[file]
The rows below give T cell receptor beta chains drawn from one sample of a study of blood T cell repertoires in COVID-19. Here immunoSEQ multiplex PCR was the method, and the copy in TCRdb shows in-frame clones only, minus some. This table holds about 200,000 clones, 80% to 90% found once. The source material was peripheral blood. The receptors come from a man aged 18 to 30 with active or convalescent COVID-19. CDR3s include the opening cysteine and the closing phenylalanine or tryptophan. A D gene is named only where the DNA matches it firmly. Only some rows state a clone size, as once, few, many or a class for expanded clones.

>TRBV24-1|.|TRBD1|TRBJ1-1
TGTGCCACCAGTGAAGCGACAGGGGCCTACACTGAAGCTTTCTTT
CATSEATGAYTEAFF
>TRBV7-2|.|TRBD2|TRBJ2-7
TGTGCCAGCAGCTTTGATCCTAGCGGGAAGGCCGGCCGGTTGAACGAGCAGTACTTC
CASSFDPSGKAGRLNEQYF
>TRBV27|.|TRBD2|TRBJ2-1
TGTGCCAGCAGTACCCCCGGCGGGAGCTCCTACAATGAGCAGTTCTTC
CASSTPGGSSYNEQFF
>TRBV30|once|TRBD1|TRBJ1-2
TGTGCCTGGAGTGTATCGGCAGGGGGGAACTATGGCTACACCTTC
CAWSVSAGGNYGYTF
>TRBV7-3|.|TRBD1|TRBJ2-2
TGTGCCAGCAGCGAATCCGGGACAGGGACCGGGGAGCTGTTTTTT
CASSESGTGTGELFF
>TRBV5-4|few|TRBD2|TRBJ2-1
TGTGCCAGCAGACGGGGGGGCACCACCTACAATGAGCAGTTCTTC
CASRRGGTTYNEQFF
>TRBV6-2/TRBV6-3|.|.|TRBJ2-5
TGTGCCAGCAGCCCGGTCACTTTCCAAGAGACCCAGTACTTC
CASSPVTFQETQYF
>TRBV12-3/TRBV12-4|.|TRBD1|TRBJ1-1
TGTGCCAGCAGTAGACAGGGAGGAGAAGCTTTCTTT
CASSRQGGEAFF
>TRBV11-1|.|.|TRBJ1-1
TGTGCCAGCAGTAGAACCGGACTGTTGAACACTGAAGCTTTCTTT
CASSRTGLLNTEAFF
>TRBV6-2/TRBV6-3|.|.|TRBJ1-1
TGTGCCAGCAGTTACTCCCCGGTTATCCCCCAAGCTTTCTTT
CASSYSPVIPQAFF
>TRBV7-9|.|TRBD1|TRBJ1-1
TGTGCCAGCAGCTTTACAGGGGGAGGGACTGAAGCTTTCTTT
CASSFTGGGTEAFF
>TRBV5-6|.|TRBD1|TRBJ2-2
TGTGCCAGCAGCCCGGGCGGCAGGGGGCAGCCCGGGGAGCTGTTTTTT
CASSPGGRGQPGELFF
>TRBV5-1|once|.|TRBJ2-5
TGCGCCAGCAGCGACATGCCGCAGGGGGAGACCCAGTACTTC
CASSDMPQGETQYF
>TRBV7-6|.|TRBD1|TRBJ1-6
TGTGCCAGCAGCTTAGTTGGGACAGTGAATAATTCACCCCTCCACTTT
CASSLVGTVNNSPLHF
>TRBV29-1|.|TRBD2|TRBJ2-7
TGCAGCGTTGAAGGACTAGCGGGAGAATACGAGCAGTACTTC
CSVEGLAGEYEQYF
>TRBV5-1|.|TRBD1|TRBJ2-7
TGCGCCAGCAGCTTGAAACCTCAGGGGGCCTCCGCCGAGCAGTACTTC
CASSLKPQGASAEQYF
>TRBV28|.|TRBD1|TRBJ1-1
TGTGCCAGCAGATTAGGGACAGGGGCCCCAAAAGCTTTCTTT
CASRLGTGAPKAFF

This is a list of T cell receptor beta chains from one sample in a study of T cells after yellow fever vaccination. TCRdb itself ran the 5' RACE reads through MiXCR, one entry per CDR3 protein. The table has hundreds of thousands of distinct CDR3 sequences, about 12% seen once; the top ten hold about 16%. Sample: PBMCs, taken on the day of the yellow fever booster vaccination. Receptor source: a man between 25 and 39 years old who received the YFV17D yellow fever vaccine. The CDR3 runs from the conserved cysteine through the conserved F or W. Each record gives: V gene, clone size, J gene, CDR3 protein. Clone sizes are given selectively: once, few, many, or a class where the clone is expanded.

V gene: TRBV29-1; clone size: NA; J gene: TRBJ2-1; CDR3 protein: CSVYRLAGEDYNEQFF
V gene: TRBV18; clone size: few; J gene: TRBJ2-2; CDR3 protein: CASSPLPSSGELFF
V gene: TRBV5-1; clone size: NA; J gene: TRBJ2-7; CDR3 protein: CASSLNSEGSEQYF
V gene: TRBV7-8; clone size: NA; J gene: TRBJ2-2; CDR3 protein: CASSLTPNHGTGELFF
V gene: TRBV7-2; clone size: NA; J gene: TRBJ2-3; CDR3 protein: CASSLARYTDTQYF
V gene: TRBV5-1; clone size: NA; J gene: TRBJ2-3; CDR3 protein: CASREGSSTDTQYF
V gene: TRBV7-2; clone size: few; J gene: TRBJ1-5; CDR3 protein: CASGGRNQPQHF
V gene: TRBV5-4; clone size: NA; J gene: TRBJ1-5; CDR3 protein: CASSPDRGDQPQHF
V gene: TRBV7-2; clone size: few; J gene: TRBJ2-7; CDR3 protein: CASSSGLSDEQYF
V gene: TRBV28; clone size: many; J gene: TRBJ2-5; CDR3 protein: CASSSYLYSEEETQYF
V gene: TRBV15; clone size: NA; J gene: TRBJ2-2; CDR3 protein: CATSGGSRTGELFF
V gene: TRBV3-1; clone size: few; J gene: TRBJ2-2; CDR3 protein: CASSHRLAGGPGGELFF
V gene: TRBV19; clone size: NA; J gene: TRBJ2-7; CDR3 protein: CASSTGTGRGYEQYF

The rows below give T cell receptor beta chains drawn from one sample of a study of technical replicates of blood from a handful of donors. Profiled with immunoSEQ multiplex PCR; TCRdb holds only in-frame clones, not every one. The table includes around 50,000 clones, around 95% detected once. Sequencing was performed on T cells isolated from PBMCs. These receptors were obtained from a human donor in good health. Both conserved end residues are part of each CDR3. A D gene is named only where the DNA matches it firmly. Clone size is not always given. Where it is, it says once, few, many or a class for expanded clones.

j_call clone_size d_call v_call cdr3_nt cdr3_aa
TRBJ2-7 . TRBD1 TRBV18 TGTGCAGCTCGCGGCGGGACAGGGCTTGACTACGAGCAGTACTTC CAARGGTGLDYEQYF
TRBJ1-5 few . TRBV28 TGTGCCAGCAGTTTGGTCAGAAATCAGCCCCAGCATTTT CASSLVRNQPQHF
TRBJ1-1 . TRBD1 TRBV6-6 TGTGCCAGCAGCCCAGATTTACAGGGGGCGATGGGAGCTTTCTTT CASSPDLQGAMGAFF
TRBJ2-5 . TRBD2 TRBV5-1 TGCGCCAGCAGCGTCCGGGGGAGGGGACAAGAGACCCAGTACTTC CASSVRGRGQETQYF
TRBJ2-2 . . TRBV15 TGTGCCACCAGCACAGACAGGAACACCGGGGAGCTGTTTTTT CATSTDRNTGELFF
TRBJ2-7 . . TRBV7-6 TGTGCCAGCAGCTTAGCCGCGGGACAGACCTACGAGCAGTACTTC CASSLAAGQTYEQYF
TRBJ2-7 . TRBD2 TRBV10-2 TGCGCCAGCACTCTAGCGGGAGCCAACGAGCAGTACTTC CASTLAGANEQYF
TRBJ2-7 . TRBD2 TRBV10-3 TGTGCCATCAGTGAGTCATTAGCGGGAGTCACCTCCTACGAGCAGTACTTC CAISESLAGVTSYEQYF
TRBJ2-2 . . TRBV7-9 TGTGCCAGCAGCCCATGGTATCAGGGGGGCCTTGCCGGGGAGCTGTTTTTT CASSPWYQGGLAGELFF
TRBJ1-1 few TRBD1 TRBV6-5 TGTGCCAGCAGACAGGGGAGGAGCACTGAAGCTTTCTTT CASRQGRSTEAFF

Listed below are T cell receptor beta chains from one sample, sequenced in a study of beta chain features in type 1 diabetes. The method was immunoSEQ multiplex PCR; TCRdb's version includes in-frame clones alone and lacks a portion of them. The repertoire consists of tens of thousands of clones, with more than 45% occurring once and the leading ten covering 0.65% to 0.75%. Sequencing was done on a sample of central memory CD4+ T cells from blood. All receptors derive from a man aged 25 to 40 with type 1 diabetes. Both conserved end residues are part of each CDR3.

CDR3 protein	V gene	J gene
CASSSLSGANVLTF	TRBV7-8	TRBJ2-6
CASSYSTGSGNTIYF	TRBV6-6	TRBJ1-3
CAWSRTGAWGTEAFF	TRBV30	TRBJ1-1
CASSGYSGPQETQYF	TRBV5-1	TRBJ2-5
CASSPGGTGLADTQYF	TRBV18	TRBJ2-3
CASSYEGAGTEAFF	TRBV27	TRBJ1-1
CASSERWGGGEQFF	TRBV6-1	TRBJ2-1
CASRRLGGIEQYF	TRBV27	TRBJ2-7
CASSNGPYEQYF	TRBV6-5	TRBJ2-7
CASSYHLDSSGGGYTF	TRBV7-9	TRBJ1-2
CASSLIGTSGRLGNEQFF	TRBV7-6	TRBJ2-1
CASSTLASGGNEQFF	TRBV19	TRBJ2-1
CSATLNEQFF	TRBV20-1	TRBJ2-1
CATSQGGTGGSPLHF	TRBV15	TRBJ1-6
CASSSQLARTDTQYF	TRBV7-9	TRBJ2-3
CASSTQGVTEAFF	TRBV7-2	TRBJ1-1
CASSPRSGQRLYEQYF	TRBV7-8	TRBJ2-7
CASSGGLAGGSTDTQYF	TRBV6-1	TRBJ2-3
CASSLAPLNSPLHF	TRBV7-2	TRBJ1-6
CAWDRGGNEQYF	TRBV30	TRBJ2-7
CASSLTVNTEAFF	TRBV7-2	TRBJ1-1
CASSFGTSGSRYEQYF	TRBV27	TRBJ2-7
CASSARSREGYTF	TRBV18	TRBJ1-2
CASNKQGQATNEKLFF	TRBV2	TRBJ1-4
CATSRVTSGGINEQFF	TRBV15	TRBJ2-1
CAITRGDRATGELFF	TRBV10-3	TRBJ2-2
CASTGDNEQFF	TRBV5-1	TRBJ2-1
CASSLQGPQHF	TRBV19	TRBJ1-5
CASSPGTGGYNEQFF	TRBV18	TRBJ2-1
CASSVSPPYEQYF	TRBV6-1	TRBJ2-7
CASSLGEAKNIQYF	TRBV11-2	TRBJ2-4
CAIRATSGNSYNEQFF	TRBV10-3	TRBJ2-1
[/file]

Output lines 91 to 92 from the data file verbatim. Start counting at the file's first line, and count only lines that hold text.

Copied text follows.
CASSLIGTSGRLGNEQFF	TRBV7-6	TRBJ2-1
CASSTLASGGNEQFF	TRBV19	TRBJ2-1